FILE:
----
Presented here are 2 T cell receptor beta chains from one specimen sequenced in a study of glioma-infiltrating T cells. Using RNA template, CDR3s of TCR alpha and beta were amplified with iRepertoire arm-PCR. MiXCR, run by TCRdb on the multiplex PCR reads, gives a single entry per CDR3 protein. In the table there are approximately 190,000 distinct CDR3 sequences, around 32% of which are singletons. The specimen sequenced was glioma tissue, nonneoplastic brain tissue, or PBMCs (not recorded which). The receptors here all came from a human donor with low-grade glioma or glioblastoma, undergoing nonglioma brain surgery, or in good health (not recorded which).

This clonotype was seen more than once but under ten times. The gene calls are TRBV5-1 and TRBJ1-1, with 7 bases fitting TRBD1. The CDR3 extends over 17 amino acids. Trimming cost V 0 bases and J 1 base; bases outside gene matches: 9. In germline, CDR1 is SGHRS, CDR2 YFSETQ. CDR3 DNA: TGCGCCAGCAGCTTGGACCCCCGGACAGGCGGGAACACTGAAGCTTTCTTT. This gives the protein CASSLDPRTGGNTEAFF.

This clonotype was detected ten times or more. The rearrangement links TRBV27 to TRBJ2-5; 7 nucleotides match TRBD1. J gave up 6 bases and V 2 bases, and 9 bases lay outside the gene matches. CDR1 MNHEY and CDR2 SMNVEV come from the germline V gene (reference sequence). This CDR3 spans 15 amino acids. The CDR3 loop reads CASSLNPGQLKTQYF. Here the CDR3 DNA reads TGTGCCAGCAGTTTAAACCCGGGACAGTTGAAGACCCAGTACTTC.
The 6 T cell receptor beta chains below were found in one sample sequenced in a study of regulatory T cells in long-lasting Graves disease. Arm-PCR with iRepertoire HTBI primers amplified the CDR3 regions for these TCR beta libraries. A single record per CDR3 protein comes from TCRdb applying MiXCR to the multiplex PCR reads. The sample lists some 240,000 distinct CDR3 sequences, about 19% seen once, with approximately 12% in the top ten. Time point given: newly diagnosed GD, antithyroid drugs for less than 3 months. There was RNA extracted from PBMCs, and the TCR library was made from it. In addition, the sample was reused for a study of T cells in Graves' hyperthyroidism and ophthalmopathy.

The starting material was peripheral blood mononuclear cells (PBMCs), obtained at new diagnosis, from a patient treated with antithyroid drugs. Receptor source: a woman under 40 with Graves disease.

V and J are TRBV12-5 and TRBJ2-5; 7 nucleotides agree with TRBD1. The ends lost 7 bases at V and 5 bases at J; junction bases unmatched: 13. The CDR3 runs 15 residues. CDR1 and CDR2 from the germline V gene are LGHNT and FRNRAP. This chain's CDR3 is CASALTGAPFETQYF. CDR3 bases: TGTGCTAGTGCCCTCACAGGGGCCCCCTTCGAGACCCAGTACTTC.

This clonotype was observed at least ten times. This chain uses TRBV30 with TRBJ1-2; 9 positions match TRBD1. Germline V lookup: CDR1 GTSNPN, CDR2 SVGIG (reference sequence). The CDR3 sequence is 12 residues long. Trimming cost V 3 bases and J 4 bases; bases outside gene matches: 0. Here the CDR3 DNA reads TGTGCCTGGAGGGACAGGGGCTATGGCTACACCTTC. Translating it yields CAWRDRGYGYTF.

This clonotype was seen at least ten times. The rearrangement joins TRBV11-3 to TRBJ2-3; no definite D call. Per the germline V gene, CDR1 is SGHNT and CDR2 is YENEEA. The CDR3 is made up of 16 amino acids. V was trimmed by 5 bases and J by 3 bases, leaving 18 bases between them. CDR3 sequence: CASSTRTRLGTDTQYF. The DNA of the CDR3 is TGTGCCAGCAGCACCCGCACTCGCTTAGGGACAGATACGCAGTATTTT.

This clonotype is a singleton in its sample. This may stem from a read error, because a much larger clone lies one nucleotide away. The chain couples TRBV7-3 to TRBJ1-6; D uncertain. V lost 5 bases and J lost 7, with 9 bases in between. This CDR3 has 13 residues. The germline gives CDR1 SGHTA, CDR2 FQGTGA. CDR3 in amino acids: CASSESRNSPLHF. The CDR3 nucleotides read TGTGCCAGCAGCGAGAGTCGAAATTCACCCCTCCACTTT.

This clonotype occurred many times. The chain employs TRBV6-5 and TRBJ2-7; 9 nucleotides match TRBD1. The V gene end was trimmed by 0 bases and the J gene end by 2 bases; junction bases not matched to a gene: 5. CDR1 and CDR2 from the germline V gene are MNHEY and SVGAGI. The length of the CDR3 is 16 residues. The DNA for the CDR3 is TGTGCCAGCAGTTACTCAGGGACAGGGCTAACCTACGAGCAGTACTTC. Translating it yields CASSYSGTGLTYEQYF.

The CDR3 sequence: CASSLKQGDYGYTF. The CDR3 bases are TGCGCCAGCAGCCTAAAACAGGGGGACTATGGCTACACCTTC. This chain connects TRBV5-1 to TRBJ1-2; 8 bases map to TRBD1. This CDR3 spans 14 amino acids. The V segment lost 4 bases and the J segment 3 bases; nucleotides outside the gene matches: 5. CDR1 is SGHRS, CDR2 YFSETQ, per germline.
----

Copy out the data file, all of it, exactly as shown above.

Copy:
Presented here are 2 T cell receptor beta chains from one specimen sequenced in a study of glioma-infiltrating T cells. Using RNA template, CDR3s of TCR alpha and beta were amplified with iRepertoire arm-PCR. MiXCR, run by TCRdb on the multiplex PCR reads, gives a single entry per CDR3 protein. In the table there are approximately 190,000 distinct CDR3 sequences, around 32% of which are singletons. The specimen sequenced was glioma tissue, nonneoplastic brain tissue, or PBMCs (not recorded which). The receptors here all came from a human donor with low-grade glioma or glioblastoma, undergoing nonglioma brain surgery, or in good health (not recorded which).

This clonotype was seen more than once but under ten times. The gene calls are TRBV5-1 and TRBJ1-1, with 7 bases fitting TRBD1. The CDR3 extends over 17 amino acids. Trimming cost V 0 bases and J 1 base; bases outside gene matches: 9. In germline, CDR1 is SGHRS, CDR2 YFSETQ. CDR3 DNA: TGCGCCAGCAGCTTGGACCCCCGGACAGGCGGGAACACTGAAGCTTTCTTT. This gives the protein CASSLDPRTGGNTEAFF.

This clonotype was detected ten times or more. The rearrangement links TRBV27 to TRBJ2-5; 7 nucleotides match TRBD1. J gave up 6 bases and V 2 bases, and 9 bases lay outside the gene matches. CDR1 MNHEY and CDR2 SMNVEV come from the germline V gene (reference sequence). This CDR3 spans 15 amino acids. The CDR3 loop reads CASSLNPGQLKTQYF. Here the CDR3 DNA reads TGTGCCAGCAGTTTAAACCCGGGACAGTTGAAGACCCAGTACTTC.
The 6 T cell receptor beta chains below were found in one sample sequenced in a study of regulatory T cells in long-lasting Graves disease. Arm-PCR with iRepertoire HTBI primers amplified the CDR3 regions for these TCR beta libraries. A single record per CDR3 protein comes from TCRdb applying MiXCR to the multiplex PCR reads. The sample lists some 240,000 distinct CDR3 sequences, about 19% seen once, with approximately 12% in the top ten. Time point given: newly diagnosed GD, antithyroid drugs for less than 3 months. There was RNA extracted from PBMCs, and the TCR library was made from it. In addition, the sample was reused for a study of T cells in Graves' hyperthyroidism and ophthalmopathy.

The starting material was peripheral blood mononuclear cells (PBMCs), obtained at new diagnosis, from a patient treated with antithyroid drugs. Receptor source: a woman under 40 with Graves disease.

V and J are TRBV12-5 and TRBJ2-5; 7 nucleotides agree with TRBD1. The ends lost 7 bases at V and 5 bases at J; junction bases unmatched: 13. The CDR3 runs 15 residues. CDR1 and CDR2 from the germline V gene are LGHNT and FRNRAP. This chain's CDR3 is CASALTGAPFETQYF. CDR3 bases: TGTGCTAGTGCCCTCACAGGGGCCCCCTTCGAGACCCAGTACTTC.

This clonotype was observed at least ten times. This chain uses TRBV30 with TRBJ1-2; 9 positions match TRBD1. Germline V lookup: CDR1 GTSNPN, CDR2 SVGIG (reference sequence). The CDR3 sequence is 12 residues long. Trimming cost V 3 bases and J 4 bases; bases outside gene matches: 0. Here the CDR3 DNA reads TGTGCCTGGAGGGACAGGGGCTATGGCTACACCTTC. Translating it yields CAWRDRGYGYTF.

This clonotype was seen at least ten times. The rearrangement joins TRBV11-3 to TRBJ2-3; no definite D call. Per the germline V gene, CDR1 is SGHNT and CDR2 is YENEEA. The CDR3 is made up of 16 amino acids. V was trimmed by 5 bases and J by 3 bases, leaving 18 bases between them. CDR3 sequence: CASSTRTRLGTDTQYF. The DNA of the CDR3 is TGTGCCAGCAGCACCCGCACTCGCTTAGGGACAGATACGCAGTATTTT.

This clonotype is a singleton in its sample. This may stem from a read error, because a much larger clone lies one nucleotide away. The chain couples TRBV7-3 to TRBJ1-6; D uncertain. V lost 5 bases and J lost 7, with 9 bases in between. This CDR3 has 13 residues. The germline gives CDR1 SGHTA, CDR2 FQGTGA. CDR3 in amino acids: CASSESRNSPLHF. The CDR3 nucleotides read TGTGCCAGCAGCGAGAGTCGAAATTCACCCCTCCACTTT.

This clonotype occurred many times. The chain employs TRBV6-5 and TRBJ2-7; 9 nucleotides match TRBD1. The V gene end was trimmed by 0 bases and the J gene end by 2 bases; junction bases not matched to a gene: 5. CDR1 and CDR2 from the germline V gene are MNHEY and SVGAGI. The length of the CDR3 is 16 residues. The DNA for the CDR3 is TGTGCCAGCAGTTACTCAGGGACAGGGCTAACCTACGAGCAGTACTTC. Translating it yields CASSYSGTGLTYEQYF.

The CDR3 sequence: CASSLKQGDYGYTF. The CDR3 bases are TGCGCCAGCAGCCTAAAACAGGGGGACTATGGCTACACCTTC. This chain connects TRBV5-1 to TRBJ1-2; 8 bases map to TRBD1. This CDR3 spans 14 amino acids. The V segment lost 4 bases and the J segment 3 bases; nucleotides outside the gene matches: 5. CDR1 is SGHRS, CDR2 YFSETQ, per germline.